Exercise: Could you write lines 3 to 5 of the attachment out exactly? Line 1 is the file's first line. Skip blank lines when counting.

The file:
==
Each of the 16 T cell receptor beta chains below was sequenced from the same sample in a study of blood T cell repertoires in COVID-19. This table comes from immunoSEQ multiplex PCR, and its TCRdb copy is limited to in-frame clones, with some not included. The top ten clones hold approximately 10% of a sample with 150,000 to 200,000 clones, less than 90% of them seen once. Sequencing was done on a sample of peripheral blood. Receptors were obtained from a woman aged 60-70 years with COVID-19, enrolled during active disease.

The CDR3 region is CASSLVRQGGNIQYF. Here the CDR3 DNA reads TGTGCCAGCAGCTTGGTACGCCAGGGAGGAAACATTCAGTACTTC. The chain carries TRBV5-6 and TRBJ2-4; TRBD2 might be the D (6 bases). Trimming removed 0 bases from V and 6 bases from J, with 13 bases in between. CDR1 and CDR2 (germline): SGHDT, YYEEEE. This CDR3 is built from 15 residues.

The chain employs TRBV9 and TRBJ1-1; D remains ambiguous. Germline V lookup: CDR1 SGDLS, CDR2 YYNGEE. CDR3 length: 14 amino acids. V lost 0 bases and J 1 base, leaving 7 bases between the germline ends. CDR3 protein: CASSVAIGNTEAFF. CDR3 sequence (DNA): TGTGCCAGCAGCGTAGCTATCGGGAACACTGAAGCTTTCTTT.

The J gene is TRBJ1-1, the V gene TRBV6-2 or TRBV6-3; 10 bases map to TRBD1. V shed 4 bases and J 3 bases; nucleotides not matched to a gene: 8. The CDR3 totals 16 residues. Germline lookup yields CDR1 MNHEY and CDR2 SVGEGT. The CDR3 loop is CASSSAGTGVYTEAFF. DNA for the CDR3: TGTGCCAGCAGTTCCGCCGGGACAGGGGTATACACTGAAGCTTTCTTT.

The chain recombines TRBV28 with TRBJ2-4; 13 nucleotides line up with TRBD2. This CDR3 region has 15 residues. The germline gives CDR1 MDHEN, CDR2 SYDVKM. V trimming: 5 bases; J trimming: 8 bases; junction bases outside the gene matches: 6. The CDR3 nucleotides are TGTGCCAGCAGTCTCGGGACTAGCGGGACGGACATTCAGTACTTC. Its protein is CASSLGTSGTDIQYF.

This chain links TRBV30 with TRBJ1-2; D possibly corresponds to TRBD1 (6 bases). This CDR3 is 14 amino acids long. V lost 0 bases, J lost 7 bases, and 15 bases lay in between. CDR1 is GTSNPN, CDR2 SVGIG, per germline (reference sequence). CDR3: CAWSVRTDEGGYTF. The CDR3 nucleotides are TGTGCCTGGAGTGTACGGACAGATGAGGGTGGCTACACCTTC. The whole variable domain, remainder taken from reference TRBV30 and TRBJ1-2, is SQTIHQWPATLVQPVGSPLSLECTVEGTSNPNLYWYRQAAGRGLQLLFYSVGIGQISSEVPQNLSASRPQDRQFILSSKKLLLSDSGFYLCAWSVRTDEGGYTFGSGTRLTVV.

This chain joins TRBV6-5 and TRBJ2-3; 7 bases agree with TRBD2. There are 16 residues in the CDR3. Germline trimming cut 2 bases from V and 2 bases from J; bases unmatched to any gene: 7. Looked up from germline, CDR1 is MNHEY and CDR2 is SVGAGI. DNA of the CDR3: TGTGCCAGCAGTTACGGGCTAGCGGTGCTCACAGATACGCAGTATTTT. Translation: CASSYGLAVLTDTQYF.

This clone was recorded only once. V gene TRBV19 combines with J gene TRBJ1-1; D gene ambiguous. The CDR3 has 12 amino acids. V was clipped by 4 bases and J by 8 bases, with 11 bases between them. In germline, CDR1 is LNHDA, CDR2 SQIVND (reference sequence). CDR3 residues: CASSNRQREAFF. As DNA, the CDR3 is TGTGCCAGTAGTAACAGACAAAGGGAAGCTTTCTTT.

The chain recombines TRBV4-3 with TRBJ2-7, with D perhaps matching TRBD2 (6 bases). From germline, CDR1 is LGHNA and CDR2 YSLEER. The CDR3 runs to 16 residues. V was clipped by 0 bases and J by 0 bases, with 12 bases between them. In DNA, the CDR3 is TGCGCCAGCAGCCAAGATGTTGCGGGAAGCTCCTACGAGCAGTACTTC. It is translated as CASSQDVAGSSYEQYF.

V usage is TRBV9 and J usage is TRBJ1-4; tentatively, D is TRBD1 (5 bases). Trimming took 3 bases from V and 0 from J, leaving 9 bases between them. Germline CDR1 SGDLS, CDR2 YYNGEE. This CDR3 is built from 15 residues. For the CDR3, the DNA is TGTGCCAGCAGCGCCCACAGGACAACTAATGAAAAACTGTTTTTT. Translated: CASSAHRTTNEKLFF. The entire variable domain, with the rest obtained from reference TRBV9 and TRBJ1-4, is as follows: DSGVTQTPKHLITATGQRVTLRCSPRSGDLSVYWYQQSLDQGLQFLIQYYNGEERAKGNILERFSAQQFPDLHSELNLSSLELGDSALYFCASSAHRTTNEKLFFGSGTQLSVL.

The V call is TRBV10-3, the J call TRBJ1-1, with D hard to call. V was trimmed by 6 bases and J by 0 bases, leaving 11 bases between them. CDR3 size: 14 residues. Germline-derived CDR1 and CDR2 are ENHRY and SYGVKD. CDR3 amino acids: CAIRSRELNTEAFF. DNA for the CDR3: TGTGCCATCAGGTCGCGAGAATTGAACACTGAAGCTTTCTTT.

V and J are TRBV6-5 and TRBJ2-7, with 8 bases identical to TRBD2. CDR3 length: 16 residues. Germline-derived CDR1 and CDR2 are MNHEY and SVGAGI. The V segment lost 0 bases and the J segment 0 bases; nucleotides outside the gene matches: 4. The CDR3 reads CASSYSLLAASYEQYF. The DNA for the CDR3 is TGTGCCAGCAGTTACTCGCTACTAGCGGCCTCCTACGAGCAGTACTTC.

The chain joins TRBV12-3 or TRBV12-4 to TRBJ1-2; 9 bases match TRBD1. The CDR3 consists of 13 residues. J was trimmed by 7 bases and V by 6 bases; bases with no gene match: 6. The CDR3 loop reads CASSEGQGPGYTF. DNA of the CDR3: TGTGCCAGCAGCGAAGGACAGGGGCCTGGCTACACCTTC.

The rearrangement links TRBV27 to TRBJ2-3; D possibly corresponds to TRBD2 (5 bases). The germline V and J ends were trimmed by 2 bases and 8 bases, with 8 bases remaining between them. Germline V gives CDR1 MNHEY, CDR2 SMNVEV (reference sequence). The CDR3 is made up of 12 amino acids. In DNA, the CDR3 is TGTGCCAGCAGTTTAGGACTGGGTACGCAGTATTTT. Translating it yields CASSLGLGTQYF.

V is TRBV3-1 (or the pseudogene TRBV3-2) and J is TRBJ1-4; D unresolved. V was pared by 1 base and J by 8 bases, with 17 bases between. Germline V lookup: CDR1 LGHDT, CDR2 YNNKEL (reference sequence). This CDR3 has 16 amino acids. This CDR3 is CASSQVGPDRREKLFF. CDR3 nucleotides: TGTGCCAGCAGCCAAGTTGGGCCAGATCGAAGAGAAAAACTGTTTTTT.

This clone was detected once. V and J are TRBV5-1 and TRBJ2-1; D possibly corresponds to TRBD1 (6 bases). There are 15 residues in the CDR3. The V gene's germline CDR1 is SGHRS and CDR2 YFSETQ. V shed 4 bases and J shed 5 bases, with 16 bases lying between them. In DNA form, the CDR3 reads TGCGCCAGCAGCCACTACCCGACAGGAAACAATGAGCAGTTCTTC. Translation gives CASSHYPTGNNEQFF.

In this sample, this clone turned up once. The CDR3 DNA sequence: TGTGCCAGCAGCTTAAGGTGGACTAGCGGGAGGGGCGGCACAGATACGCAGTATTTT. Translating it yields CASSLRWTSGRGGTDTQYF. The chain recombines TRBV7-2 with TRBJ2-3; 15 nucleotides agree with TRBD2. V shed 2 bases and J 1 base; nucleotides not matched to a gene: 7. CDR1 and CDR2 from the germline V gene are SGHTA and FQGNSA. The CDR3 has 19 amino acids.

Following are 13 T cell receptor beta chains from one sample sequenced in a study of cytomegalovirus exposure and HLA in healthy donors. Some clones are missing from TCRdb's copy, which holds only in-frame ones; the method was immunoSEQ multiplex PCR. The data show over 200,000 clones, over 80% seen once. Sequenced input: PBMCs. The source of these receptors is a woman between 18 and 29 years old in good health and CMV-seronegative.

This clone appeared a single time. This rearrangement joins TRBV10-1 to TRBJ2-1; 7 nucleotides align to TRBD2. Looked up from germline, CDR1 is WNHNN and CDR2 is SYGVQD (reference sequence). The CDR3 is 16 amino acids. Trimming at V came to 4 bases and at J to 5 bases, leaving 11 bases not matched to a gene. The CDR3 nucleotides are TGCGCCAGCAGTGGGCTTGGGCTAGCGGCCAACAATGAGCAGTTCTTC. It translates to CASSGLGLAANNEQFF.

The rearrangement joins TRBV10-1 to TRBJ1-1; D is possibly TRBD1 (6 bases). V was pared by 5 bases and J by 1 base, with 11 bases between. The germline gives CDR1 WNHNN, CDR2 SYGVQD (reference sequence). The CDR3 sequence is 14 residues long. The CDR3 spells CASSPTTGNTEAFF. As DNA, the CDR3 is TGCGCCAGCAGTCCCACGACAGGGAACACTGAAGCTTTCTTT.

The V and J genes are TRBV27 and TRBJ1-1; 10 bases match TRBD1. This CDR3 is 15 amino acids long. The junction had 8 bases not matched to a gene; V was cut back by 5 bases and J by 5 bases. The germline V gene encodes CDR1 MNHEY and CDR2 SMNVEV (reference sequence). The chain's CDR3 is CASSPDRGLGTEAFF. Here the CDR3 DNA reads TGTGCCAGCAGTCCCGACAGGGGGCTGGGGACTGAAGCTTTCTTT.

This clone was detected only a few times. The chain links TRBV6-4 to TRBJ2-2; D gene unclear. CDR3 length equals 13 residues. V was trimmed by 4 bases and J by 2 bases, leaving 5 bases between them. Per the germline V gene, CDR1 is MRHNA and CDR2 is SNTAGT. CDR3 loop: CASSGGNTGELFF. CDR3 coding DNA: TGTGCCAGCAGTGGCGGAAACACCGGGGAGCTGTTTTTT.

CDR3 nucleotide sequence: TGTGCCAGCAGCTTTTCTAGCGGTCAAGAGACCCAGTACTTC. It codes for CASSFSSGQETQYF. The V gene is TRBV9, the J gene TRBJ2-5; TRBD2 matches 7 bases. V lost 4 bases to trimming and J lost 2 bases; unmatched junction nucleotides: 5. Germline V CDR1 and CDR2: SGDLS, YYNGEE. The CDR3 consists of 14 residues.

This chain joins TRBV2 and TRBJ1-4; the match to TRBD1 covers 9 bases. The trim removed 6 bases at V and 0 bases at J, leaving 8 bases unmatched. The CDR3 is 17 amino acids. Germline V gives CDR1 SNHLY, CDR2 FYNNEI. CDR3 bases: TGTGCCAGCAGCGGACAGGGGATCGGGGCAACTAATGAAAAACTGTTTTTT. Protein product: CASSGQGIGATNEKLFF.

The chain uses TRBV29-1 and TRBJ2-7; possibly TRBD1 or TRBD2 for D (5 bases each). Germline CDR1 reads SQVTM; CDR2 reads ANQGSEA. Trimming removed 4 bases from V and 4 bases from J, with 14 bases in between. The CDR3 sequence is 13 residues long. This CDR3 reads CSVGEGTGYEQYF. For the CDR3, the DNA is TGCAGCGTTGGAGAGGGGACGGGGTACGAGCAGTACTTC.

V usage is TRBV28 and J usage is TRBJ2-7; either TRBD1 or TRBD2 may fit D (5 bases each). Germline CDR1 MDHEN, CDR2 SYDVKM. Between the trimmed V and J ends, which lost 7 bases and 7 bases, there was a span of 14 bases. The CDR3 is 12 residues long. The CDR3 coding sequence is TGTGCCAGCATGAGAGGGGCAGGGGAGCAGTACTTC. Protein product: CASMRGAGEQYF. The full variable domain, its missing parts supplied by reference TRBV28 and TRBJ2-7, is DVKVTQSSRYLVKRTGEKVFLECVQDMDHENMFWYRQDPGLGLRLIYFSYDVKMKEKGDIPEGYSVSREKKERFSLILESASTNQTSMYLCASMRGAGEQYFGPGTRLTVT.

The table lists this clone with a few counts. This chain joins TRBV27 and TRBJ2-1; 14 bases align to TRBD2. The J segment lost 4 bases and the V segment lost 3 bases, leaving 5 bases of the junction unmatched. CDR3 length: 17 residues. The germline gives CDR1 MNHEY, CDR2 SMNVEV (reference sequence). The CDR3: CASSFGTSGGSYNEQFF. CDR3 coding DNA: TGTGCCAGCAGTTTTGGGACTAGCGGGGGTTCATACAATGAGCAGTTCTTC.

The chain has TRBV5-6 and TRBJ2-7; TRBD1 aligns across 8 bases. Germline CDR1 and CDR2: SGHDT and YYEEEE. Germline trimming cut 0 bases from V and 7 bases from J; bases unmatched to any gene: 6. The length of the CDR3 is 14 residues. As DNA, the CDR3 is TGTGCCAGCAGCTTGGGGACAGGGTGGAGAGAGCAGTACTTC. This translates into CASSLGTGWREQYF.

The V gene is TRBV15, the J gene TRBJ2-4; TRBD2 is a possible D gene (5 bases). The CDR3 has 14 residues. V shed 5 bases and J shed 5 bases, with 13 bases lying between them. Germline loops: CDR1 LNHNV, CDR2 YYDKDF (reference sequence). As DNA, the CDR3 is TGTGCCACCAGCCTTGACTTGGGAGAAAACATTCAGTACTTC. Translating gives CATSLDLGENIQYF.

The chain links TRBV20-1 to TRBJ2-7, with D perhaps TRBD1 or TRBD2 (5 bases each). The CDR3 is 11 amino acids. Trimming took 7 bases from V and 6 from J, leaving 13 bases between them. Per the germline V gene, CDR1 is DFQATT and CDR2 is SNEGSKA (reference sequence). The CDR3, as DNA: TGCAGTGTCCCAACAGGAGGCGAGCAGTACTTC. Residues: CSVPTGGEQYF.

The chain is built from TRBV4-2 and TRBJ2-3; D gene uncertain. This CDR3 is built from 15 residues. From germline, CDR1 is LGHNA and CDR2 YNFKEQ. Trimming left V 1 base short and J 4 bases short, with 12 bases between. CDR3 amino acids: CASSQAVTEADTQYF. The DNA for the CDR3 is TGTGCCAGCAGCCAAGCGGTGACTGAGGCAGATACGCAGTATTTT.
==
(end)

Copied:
The chain employs TRBV9 and TRBJ1-1; D remains ambiguous. Germline V lookup: CDR1 SGDLS, CDR2 YYNGEE. CDR3 length: 14 amino acids. V lost 0 bases and J 1 base, leaving 7 bases between the germline ends. CDR3 protein: CASSVAIGNTEAFF. CDR3 sequence (DNA): TGTGCCAGCAGCGTAGCTATCGGGAACACTGAAGCTTTCTTT.

The J gene is TRBJ1-1, the V gene TRBV6-2 or TRBV6-3; 10 bases map to TRBD1. V shed 4 bases and J 3 bases; nucleotides not matched to a gene: 8. The CDR3 totals 16 residues. Germline lookup yields CDR1 MNHEY and CDR2 SVGEGT. The CDR3 loop is CASSSAGTGVYTEAFF. DNA for the CDR3: TGTGCCAGCAGTTCCGCCGGGACAGGGGTATACACTGAAGCTTTCTTT.

The chain recombines TRBV28 with TRBJ2-4; 13 nucleotides line up with TRBD2. This CDR3 region has 15 residues. The germline gives CDR1 MDHEN, CDR2 SYDVKM. V trimming: 5 bases; J trimming: 8 bases; junction bases outside the gene matches: 6. The CDR3 nucleotides are TGTGCCAGCAGTCTCGGGACTAGCGGGACGGACATTCAGTACTTC. Its protein is CASSLGTSGTDIQYF.